Needs a Better Name? Indexes: Our Clones Are Identical, Speculative Fiction Tropes, Disguise Tropes, Mind Manipulation One of the problems with cloning is how slow and inefficient it is; you have all the difficulties of creating life, letting the clone mature, dealing with it diverging from the original, Clone Degeneration and so on. One simple way around this is to start off with some raw materials...namely, another person. This can range from using Functional Magic or Phlebotinum to transform someone physically and mentally or using more mundane means like Magic Plastic Surgery and Brainwashing. Either way, the unfortunate victim becomes the original's Doppelgänger. Since this basically involves killing the person the clone's "made" from, this trope tends to be the preserve of villains. Indeed since cloning's become possible in Real Life, (and no longer automatically brings to mind a Mad Scientist), this is a good way for a writer to keep the act of cloning someone as ethically questionable. A villain who makes a habit of it might also be The Virus (especially if the clones are able to transform people as well). Expect all the usual Cloning Blues to be turned Up to Eleven, since the copy has to deal with a Loss of Identity on two levels; both as a copy of someone else and from losing their original identity (if they can even remember it). Compare and Contrast; Human Shifting (where someone has the ability to transform into another person), We Will Not Use Stage Makeup In The Future (when this is used where a simple disguise would have sufficed), Body Surf, (where there is always only one of the "surfer", barring accidents), The Virus (which transforms the victim into a member of the Virus' type, rather than into a specific individual, although this distinction may be blurred if the Virus has a Hive Mind) and Face Stealer (who forcefully transforms themselves into the original rather than the other way around).
- This GE Super Bowl Special commercial uses Agent Smith (see The Matrix below) as a visual metaphor for their medical assistance software's ability to be "everywhere".
- Naruto features a method of bringing people back from the dead by turning still-living people into clones of them.
- In the Twilight fanfiction Radiance, Elspeth accidentally does this. She can use her powers to implant thousands of memories into a given person. With a bit of makeup, it's not to hard to mislead them as to which set of memories are their own.
- The 2010 horror movie Victim is about a Deadly Doctor transforming a young man ( who murdered his daughter) into a copy of his dead daughter through plastic surgery and brainwashing.
- The Spanish thriller The Skin I Live In has a similar premise, although the doctor in question is using a Magic Plastic Surgery technique he invented to turn his victim into a copy of his dead wife.
- In the second The Matrix movie and onwards, Agent Smith gains the ability to do this (in the first movie he could only Body Surf people who were still plugged into the matrix, like all the other agents). By the end of the third film he's more or less assimilated everyone in the matrix into a copy of himself.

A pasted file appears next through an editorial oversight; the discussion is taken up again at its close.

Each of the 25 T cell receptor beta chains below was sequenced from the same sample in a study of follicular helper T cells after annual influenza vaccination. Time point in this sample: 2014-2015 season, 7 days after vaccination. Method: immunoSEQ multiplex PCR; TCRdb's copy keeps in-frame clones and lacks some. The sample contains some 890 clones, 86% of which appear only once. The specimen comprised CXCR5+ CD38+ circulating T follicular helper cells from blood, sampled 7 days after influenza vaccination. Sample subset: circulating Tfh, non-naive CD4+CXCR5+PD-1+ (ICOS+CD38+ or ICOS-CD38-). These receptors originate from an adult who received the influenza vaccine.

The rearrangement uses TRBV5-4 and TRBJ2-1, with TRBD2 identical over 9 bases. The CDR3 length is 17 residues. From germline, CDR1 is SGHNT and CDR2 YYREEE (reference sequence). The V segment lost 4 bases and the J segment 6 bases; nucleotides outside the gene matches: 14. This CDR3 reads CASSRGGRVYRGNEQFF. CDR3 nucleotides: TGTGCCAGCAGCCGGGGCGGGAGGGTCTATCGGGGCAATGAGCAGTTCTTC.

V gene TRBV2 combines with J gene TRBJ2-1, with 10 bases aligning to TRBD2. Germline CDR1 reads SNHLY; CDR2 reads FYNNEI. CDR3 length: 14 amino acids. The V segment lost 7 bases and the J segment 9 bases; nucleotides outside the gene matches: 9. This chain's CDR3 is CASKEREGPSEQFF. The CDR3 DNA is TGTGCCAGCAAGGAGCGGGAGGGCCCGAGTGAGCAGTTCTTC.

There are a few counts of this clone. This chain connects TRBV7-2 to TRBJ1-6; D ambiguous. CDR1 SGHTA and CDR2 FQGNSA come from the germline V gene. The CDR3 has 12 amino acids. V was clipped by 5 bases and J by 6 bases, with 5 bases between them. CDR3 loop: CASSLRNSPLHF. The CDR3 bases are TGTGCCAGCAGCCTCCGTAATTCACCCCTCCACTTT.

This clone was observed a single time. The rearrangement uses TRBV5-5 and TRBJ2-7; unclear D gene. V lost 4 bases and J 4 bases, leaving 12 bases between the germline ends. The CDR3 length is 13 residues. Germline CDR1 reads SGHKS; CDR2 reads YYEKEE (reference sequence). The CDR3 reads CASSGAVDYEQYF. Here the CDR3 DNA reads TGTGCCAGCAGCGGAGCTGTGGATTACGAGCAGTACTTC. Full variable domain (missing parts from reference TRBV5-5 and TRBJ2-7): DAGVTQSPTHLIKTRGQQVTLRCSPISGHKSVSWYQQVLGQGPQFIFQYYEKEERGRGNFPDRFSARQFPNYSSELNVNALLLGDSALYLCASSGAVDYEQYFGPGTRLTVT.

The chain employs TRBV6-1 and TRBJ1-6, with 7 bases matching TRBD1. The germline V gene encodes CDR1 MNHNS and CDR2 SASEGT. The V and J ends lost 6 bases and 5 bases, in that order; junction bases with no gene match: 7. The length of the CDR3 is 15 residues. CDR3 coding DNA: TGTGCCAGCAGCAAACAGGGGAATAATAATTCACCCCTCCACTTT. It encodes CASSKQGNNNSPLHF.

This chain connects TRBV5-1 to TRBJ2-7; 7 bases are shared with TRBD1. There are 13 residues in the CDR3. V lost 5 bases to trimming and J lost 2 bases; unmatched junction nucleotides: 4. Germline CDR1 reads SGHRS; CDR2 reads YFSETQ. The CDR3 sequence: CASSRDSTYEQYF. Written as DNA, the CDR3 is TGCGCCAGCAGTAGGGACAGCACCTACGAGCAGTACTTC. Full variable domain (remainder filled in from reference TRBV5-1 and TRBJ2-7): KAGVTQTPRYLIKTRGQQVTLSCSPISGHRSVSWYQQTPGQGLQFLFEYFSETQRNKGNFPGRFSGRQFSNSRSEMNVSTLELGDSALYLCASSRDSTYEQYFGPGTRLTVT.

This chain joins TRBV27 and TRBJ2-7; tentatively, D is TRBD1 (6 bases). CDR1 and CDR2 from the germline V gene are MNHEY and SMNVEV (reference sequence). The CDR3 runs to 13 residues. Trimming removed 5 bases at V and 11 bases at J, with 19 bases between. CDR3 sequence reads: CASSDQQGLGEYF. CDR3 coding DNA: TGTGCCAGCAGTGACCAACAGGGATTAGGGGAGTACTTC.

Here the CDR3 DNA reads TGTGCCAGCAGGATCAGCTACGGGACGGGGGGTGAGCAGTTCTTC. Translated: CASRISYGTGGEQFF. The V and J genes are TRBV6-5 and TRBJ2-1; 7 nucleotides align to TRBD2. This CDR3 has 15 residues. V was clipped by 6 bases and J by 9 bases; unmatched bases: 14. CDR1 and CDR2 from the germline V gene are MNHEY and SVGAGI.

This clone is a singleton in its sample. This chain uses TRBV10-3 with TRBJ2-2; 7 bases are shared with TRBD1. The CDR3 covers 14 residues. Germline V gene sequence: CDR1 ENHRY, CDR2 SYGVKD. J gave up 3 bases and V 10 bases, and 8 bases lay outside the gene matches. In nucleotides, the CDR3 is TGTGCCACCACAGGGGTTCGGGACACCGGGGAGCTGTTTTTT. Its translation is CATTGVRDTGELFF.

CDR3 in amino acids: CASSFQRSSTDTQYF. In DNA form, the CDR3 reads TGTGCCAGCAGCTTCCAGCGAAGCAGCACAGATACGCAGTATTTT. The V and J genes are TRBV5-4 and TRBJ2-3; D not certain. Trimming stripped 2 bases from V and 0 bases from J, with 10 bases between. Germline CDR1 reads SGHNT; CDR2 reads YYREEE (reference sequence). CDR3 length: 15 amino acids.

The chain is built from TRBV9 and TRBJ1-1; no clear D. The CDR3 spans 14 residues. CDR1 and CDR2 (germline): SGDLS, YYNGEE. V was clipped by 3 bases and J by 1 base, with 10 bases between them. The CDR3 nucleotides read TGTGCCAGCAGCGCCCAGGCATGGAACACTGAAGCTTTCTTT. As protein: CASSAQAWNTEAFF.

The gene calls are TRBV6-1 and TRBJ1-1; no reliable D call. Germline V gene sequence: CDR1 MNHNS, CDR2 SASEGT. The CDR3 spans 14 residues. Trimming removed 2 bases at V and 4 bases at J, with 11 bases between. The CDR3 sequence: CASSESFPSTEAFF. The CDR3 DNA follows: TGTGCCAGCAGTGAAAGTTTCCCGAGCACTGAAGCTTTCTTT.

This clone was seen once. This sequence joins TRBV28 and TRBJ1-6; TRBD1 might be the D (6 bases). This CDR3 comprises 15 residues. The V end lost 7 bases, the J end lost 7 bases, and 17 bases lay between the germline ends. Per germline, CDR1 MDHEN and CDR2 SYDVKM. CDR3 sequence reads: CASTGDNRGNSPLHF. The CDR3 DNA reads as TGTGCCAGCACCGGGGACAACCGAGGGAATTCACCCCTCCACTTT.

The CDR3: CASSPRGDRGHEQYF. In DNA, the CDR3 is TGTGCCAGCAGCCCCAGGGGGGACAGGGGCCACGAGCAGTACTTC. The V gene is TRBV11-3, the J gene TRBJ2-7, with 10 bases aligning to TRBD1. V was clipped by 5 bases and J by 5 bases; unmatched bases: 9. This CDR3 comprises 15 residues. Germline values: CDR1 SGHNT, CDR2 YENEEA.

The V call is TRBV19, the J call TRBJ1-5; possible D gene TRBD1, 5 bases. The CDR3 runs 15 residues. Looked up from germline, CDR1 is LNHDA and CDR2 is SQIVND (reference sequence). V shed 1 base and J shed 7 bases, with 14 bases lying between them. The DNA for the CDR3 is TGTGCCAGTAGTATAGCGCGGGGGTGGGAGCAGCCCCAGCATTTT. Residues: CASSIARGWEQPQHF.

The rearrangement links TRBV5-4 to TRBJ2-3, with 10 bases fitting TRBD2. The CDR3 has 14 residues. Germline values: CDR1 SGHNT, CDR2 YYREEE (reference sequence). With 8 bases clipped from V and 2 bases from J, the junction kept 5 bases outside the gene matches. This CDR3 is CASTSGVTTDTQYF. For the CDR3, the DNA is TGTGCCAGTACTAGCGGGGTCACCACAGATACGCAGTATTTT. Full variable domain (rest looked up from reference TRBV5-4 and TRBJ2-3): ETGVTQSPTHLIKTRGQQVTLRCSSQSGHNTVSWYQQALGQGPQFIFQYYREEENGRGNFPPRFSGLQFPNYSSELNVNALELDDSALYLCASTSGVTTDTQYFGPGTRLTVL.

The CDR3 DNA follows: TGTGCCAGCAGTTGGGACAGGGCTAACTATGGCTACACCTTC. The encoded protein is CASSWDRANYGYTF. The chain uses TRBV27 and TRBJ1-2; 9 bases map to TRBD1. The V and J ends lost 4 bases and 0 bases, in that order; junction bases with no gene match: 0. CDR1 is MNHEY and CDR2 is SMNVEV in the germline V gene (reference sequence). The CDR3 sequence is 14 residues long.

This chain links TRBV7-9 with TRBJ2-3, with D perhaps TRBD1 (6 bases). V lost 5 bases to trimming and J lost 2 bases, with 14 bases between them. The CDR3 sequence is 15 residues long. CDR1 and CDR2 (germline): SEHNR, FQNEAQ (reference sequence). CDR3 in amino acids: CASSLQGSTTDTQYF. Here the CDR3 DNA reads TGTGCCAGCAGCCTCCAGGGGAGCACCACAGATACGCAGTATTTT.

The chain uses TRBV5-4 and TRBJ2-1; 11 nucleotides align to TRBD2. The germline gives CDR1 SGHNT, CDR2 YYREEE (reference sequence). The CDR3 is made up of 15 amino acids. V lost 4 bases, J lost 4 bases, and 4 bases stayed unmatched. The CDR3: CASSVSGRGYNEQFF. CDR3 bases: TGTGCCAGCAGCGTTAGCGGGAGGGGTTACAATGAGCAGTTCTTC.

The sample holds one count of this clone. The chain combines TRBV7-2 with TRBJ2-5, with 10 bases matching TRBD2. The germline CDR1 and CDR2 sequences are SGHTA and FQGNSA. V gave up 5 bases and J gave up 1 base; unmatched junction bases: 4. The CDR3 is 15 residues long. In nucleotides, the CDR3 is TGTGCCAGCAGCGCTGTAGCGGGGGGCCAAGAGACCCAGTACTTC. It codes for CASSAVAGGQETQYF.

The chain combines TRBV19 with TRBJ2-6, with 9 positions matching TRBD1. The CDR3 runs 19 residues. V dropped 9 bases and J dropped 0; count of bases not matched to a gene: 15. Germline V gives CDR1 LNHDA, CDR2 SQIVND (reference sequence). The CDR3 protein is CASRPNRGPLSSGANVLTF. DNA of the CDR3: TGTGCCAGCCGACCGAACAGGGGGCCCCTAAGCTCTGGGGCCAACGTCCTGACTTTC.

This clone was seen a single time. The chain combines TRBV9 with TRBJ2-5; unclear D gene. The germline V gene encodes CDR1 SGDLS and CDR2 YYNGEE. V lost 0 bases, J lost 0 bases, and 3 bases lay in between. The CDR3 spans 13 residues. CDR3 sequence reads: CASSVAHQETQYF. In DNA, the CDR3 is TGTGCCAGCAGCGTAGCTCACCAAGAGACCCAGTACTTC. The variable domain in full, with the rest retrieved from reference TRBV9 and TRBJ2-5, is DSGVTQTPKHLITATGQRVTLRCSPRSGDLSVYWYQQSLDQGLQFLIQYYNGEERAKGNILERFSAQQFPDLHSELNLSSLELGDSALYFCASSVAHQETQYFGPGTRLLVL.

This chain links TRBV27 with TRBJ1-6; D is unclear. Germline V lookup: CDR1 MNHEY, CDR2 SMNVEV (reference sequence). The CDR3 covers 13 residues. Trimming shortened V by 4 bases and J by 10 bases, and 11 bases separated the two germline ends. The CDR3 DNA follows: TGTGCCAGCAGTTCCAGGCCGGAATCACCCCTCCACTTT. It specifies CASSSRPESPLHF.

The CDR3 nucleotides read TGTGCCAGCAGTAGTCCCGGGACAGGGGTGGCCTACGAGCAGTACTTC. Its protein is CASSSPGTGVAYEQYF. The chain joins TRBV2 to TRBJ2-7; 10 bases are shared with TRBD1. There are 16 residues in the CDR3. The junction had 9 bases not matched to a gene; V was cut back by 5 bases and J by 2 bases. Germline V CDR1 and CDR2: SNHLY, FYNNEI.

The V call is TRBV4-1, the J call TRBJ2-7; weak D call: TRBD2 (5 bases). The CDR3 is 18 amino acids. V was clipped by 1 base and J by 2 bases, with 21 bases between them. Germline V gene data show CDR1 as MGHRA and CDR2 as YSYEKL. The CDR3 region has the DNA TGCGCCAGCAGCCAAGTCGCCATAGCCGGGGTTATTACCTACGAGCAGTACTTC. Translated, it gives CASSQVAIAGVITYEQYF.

- Blofeld attempts this at the start of Diamonds Are Forever. James Bond, KOs a scientist on the project and steals his clothes and subverts the trope by drowning the would-be clone in mud.
- The 6th Day Zig Zags this to justify how fast they can clone people. They use this trope to clone people, but they use it on "blank" clones they started growing beforehand.
- Dungeons & Dragons third edition introduces the psionic power "Mind Seed" which, after a week-long incubation, turns the target into a mental duplicate of the psion (though eight levels lower than the psion when s/he infected the target).
- In Stardoc: Plague of Memory Cherijo's long-dead first love, Kao Torin, is sighted on the Hsktskt homeworld. He turns out to be a genetically altered Hsktskt, created from DNA extracted from Kao's corpse which was buried in space by Jorenian custom.
- Similarly to the Matrix example, The Master in Doctor Who does this to almost the entire human race.
- In Resident Evil 6 Simmons created a clone of Ada Wong (who he was a little obsessed with) by testing out the C-Virus on Carla Radames. When she got her memories back, she was not amused.
- The cloning pod in Evil Genius works by copying the Evil Genius's appearance onto one of the many disposable mooks in your employ. The purpose of this is to get the mook killed in order to make the World Powers believe your Evil Genius is dead and lower your heat level.
- In Kingdom Hearts Dream Drop Distance, it is revealed that Organization XIII was designed to gather twelve Nobodies who could be subjected to this trope in order to serve as vessels for Master Xehanort's heart.
- In Final Fantasy VII, Cloud Strife turns out to be this kind of clone of Sephiroth (along with countless others, who were implanted with Jenova's cells). He is also one, to a lesser degree, of his dead friend Zack, whose personality and memories he partly absorbed after the resident Mad Scientist messed up his head.
- The King of Fighters utilizes this in K's story. He's still considered a clone of main hero Kyo despite only being injected with Kyo's genes and retaining his own appearance.
- In Batman Beyond: Return of the Joker, the Joker implants his DNA and consciousness into Tim Drake, causing him to turn into a copy of him many years later.
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